And it is great to see these three on-screen together. Dern gets to play an uncharacteristically nice guy, Torn just gets to play goofy, and the recently departed Carradine shines in the film’s only semi-interesting role. His blossoming romance with Mariel Hemingway’s Martha is nothing we haven't seen before, but it's sweet and sincere and if there’s a reason to see The Golden Boys, it’s primarily for these moments. God knows it’s a better cinematic farewell than Raul Julia got (that’d be playing M. Bison in the painful 1994 Street Fighter film, for those of you lucky enough to have missed it).
The romance between Zeb and Martha may be the main focus of the film, but Golden Boys also includes a convoluted, unnecessary sub-plot about the town’s teetotaler religious elements sparring with the unscrupulous owner of a newly opened billiard hall. Without knowing anything about the novel upon which the film is based, I would imagine this plotline is probably lifted from that source material. Unfortunately, all it does here is take time away from the Zeb/Perez/Jerry/Martha storyline, and while that storyline isn’t all that great, it’s vastly more interesting than anything in the billiard-hall B-plot.
In fact, that superfluous subplot is emblematic of an overall problem with the entire film. The Golden Boys feels less like a feature film and more like a random episode of a Lifetime period drama about life in turn-of-the-century Cape Cod. Incidentally, “Lifetime period drama” is the phrase most likely to make me switch the channel as quickly as possible, so I’m probably just not the right audience for The Golden Boys. It’s sweet natured and means well, but like an anecdote from an attention-starved grandpa, it takes forever to go nowhere in particular, even though you feel bad for saying so.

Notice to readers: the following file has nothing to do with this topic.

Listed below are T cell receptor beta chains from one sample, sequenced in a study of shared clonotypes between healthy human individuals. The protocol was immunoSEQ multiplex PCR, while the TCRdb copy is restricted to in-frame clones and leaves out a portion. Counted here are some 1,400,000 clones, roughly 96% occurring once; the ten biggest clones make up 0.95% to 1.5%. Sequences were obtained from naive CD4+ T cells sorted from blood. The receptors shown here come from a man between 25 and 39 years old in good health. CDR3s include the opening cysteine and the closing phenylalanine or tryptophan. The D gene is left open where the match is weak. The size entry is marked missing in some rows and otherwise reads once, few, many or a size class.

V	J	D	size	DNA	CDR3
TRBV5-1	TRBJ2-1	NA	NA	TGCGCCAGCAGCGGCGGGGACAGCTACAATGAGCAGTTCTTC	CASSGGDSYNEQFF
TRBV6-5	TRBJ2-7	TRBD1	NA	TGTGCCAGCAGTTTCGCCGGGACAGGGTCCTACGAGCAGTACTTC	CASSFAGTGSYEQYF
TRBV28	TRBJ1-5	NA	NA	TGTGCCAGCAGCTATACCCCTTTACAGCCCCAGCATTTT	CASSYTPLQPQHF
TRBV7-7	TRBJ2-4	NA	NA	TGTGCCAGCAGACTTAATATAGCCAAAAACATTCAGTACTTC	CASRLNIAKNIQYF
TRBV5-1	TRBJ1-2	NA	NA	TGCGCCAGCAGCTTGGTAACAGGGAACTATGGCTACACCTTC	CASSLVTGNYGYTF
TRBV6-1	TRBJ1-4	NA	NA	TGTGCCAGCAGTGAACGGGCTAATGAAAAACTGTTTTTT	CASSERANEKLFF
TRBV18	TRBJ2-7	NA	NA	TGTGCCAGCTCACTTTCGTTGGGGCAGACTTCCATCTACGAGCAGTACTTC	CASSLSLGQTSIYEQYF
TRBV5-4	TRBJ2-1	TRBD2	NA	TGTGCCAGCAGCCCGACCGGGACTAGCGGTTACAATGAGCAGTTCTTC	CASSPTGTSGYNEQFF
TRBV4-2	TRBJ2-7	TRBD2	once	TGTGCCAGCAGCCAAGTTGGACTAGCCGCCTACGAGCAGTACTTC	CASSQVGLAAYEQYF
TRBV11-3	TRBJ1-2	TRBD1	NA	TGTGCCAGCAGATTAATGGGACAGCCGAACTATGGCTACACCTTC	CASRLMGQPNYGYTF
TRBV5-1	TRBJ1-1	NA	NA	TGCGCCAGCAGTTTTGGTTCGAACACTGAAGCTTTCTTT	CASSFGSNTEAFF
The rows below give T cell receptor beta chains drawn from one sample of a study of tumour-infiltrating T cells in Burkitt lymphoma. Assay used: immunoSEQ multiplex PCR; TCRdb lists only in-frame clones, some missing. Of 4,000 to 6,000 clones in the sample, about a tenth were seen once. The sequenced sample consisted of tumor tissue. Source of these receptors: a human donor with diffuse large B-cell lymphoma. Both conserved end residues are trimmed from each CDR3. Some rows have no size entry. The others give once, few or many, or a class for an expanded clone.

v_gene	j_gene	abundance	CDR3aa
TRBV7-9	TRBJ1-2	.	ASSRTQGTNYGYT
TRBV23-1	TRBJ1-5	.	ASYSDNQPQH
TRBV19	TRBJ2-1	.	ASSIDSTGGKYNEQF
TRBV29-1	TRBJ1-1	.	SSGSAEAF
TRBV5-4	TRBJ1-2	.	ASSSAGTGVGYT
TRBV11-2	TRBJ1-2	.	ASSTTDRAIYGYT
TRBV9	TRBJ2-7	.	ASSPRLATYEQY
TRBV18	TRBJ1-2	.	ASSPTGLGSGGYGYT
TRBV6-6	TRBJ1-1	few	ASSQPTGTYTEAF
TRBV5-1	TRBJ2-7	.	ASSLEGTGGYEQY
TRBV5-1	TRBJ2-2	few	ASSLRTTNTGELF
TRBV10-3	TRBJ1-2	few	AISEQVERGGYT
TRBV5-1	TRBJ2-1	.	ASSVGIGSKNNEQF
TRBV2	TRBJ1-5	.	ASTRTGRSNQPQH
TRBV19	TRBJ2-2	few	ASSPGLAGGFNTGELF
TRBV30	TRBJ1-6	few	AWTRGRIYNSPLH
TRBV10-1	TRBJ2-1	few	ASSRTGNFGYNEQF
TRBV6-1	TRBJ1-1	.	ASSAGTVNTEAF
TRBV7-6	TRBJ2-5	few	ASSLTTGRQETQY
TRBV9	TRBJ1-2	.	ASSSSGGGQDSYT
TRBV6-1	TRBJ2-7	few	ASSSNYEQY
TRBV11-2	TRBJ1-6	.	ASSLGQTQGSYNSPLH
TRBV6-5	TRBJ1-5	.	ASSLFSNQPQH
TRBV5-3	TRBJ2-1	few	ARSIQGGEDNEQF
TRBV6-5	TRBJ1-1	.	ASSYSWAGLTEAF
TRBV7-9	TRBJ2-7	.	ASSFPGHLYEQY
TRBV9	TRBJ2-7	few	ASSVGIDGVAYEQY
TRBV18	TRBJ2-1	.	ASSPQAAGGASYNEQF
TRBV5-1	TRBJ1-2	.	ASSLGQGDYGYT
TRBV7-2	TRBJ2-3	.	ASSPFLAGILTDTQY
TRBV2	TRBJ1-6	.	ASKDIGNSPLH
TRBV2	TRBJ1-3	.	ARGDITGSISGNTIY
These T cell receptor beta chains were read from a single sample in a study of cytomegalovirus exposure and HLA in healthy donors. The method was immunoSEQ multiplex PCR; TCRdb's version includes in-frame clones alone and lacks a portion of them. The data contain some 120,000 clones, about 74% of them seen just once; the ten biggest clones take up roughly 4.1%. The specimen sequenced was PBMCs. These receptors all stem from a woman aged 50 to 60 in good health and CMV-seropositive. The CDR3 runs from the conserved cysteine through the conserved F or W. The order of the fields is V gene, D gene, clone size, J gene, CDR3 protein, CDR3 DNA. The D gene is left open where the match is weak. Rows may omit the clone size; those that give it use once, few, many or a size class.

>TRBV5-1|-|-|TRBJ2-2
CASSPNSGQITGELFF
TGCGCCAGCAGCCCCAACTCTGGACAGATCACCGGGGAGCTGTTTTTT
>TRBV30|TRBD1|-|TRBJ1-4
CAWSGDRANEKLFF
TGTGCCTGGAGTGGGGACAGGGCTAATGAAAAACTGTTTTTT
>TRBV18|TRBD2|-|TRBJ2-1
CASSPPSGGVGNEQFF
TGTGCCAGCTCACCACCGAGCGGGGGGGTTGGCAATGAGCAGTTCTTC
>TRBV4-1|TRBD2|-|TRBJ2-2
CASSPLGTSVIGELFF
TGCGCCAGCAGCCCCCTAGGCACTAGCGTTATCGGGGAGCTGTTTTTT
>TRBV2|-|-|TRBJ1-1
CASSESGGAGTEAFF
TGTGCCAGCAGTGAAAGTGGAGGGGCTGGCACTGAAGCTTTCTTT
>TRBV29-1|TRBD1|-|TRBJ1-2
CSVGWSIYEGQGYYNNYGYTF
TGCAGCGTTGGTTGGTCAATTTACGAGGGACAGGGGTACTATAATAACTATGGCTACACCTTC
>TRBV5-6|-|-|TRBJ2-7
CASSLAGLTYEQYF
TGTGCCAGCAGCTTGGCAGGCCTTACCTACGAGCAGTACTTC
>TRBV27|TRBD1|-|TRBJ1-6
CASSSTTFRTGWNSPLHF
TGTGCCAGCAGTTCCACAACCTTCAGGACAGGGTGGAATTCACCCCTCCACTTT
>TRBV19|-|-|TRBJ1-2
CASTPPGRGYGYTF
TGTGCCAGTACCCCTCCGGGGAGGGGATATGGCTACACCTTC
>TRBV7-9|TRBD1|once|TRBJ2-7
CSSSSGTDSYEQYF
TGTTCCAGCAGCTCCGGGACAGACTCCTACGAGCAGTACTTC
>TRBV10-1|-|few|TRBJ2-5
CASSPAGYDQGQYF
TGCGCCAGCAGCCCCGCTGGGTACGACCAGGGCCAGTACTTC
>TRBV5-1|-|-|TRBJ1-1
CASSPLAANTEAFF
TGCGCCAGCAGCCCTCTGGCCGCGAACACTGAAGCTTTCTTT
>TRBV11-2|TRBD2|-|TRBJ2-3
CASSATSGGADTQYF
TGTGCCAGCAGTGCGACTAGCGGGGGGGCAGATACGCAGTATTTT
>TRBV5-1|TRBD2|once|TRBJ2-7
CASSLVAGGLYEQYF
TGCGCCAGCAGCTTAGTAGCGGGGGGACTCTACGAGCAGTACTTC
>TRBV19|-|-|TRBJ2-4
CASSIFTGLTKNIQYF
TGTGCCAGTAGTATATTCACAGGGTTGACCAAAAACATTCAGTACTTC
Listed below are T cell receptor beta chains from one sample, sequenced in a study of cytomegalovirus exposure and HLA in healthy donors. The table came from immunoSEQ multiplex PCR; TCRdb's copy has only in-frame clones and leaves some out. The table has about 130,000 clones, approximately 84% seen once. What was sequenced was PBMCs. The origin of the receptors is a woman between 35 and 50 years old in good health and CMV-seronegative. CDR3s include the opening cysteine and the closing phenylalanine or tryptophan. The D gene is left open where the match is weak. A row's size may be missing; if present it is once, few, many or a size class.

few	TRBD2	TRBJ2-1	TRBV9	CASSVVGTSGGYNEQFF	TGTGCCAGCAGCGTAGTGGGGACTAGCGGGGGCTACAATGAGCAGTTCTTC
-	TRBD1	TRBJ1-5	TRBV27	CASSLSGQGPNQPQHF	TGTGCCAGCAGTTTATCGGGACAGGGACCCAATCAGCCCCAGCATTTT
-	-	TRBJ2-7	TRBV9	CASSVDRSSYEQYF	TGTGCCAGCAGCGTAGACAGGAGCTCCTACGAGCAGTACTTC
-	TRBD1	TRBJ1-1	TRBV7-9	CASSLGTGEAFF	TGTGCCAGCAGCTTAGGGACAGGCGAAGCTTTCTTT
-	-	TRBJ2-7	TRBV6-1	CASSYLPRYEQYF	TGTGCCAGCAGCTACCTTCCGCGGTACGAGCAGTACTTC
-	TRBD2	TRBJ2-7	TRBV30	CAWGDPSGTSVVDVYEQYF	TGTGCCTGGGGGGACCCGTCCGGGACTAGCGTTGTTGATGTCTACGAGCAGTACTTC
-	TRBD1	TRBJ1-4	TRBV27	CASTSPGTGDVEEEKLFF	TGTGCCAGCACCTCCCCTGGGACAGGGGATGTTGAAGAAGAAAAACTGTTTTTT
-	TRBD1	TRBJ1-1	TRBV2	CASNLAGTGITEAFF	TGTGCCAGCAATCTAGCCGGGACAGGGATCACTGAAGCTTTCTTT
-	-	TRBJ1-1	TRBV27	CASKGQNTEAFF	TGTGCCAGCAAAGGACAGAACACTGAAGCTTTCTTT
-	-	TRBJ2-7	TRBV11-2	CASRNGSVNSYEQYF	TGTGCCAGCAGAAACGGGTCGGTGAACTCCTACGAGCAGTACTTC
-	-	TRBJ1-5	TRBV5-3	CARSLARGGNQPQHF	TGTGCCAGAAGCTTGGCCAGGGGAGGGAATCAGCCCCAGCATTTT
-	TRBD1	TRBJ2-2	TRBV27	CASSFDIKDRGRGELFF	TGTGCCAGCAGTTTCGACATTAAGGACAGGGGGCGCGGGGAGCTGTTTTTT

The Golden Boys DVD boasts a single special feature, a 40-minute featurette called “From Zen Master to Shipmaster: The Life and Career of David Carradine.” While much of the focus is on the late Carradine, there’s enough generic making-of material to suggest it was originally going to be a broader-based look at the film as a whole and was likely restructured after the actor’s death. This is a boon, because the resulting documentary is considerably more interesting than the film itself. I’d even recommend renting the film just for this featurette if you’re at all interested in Carradine or film history.
While plenty of time is spent on Carradine discussing his fellow actors and vice versa, “Zen Master” really shines in the segments that are just Carradine recalling his long career. Carradine spins tales about growing up the son of actor John Carradine, Ingmar Bergman and a dead horse, why Uma Thurman is one of the greats because she “never lets you catch her acting,” and how he turned down a villainous role in The Cowboys because he didn’t want to be the guy who killed John Wayne (appropriately enough, the role went to his Golden Boys co-star, Bruce Dern). It’s a fascinating look at a fascinating performer and a worthy remembrance in light of his recent passing.